What with the holidays and the root canals and the laziness, I haven’t had time for actual sewing lately so I have embarked on a little bit of sewing geek-out research. Namely, Misses’ Fitting Shell geek-out research.

Each major pattern company has a fitting shell —

V1004 Vogue Misses’ Fitting Shell


McCall’s M2718 Misses’ Fitting Shell



Butterick B5746 Misses’ Fitting Shell


…the boilerplate dress from which all of their patterns are designed. The fitting shell is like Bisquick. Maybe you end up making biscuits, maybe an impossible apple pie, but you open the same box and start with the same powder as step one. The pattern people make everything, from the designer patterns to the 1-Hour quickies, by building upon that basic design.

There is a theory, which Mrs. Bishop supports, that it is worthwhile to make up this basic dress in checked gingham and note all of the changes you had to make to it for the dress to fit you perfectly. Then you will automatically make all of those changes to any and all subsequent patterns by that company in that size.

So if you like extra eggy pancakes, you will always add one extra egg if the mix is basic Bisquick. Banana pancakes, blueberry pancakes, cinnamon apple pecan stuffed pancakes — it doesn’t matter because Bisquick always needs one extra egg.

icelandic pancakes

You can’t assume the same thing about Trader Joe’s, though. So that requires another fitting shell. So the question was:

Is Trader Joe’s pancake mix actually Bisquick packaged in a different box?

No this is not Bisquick, but you know what I mean. Stay with me here.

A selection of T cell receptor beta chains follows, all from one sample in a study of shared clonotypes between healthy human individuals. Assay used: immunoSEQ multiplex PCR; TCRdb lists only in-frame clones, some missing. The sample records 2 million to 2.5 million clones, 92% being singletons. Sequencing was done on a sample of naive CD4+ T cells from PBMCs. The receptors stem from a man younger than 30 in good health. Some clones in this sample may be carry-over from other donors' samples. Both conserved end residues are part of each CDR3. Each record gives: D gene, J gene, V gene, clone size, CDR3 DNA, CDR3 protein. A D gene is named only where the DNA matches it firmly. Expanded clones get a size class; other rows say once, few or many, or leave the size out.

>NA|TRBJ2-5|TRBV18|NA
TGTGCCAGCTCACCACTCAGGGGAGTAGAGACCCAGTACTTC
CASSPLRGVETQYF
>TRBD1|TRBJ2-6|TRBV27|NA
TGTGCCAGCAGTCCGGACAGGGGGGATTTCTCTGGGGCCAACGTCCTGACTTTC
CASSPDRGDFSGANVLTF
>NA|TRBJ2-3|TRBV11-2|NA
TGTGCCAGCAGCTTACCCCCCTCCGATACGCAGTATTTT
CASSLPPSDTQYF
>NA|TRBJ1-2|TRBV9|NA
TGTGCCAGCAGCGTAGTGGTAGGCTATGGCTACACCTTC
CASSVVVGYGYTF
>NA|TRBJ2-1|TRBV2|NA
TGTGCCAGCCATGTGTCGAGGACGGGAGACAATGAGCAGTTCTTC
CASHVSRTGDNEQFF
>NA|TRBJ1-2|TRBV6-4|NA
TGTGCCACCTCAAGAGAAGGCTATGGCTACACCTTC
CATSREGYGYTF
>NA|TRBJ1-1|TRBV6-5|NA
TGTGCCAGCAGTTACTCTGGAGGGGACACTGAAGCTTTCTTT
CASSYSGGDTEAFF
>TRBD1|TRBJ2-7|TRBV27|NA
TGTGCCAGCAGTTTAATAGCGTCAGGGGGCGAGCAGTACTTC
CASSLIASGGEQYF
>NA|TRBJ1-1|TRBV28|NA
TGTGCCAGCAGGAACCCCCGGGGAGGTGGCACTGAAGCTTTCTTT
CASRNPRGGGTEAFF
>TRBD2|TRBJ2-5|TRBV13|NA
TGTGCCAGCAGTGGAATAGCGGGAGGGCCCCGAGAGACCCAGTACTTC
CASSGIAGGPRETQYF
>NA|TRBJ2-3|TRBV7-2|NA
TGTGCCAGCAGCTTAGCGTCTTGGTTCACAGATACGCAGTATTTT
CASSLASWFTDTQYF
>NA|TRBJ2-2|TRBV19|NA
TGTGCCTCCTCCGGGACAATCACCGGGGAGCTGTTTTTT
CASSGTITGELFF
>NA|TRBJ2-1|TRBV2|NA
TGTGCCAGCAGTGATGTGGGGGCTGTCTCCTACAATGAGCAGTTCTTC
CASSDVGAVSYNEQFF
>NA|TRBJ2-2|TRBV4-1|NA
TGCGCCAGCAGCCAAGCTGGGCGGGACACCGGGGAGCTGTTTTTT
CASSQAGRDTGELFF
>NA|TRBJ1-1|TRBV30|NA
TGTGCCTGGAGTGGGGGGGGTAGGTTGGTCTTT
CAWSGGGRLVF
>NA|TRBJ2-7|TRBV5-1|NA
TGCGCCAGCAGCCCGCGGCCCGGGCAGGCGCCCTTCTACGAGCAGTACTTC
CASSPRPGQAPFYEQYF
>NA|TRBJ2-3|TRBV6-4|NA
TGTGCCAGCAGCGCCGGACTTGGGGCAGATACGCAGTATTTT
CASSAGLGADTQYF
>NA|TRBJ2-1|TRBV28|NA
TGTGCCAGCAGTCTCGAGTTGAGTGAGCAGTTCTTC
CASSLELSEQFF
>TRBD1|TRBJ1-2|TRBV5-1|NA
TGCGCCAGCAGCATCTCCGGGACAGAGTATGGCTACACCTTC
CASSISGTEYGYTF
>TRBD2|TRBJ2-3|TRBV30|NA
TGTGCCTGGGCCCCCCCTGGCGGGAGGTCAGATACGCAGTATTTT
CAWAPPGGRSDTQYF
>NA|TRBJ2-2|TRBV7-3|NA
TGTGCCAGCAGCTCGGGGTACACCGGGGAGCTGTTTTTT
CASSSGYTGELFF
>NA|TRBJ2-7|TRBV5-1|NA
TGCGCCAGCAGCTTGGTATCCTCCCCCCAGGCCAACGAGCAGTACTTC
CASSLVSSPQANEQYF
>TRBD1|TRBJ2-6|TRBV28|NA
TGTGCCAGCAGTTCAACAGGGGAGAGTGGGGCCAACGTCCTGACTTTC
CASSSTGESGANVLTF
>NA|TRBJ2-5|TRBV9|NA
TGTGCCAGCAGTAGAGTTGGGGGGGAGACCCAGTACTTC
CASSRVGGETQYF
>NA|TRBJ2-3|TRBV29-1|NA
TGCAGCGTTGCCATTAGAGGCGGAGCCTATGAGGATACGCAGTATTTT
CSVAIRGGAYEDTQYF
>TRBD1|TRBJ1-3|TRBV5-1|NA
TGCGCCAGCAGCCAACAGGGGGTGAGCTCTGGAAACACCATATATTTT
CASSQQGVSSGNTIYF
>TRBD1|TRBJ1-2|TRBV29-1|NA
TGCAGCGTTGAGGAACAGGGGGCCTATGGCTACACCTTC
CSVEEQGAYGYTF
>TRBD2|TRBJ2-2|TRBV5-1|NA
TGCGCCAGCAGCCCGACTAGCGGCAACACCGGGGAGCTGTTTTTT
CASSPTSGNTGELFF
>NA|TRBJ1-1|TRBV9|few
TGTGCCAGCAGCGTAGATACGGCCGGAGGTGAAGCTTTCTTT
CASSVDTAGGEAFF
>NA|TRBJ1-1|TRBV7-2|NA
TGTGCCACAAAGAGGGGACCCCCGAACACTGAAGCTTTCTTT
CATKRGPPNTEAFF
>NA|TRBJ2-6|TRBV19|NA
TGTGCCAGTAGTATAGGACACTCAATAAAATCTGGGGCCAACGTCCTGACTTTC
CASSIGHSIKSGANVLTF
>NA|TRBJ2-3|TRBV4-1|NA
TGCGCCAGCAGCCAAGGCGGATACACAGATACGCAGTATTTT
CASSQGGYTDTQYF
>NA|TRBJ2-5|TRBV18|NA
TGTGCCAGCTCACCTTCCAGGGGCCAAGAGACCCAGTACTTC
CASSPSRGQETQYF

Butterick, McCall’s, and Vogue all used to be separate pattern companies, but now they are all one huge sewing pattern conglomerate with different branding. But many sewers feel strongly about those brands — Butterick patterns are unfitted, McCalls have weird armscye issues, Vogue offers the best fit. But if they are all really using the same Misses’ fitting shell to design from, then my assumptions are probably wrong.

So I waited for a big pattern sale and bought all three patterns. And now I know for sure — Butterick and Vogue are using the same basic pattern. I am going to assume that McCall’s is too, but the pattern they sell for fitting is different. That’s because it was designed by Palmer/Pletsch as a tool to really master fitting, and includes basic patterns for shirts, dresses, etc. too.  I don’t believe McCall’s is designing from the Palmer/Pletsch pattern but I am not nearly invested enough in this project to test the theory.

So if I make either fitting shell and fit it perfectly, I can make those changes and perfect the fit of any Butterick, Vogue, or McCall pattern.

So why wouldn’t I just go ahead and do this super clever thing? Because I have read many comments on the interwebs from frustrated sewers who get bogged down trying to fit shells, and I am worried that I will make it up, kill myself fitting it, and then won’t really find it that useful in fitting my patterns because of design ease.

Now I have to decide whether to go back and make the gingham fitting shell or move forward with the three piece ensemble. Mrs. Bishop has never given me a choice before and I don’t like it. I am paralyzed by indecision.

Of course this is no time to make a fitting shell since I have been playing this dangerous game of fantasy eating. You know, when you eat everything in sight at Thanksgiving and don’t gain 2o pounds immediately? So then you think “Hey! I’m somehow outside the rules that apply to mere mortals. I can eat whatever I want and somehow the calories aren’t sticking to me. I’m like Highlander for ladies!!! I am going to eat this tub of icing now.”

So what do you think? Anybody out there swear by fitting shells? Or conversely, anybody think they are a colossal waste of time? Let’s here about it in the comments!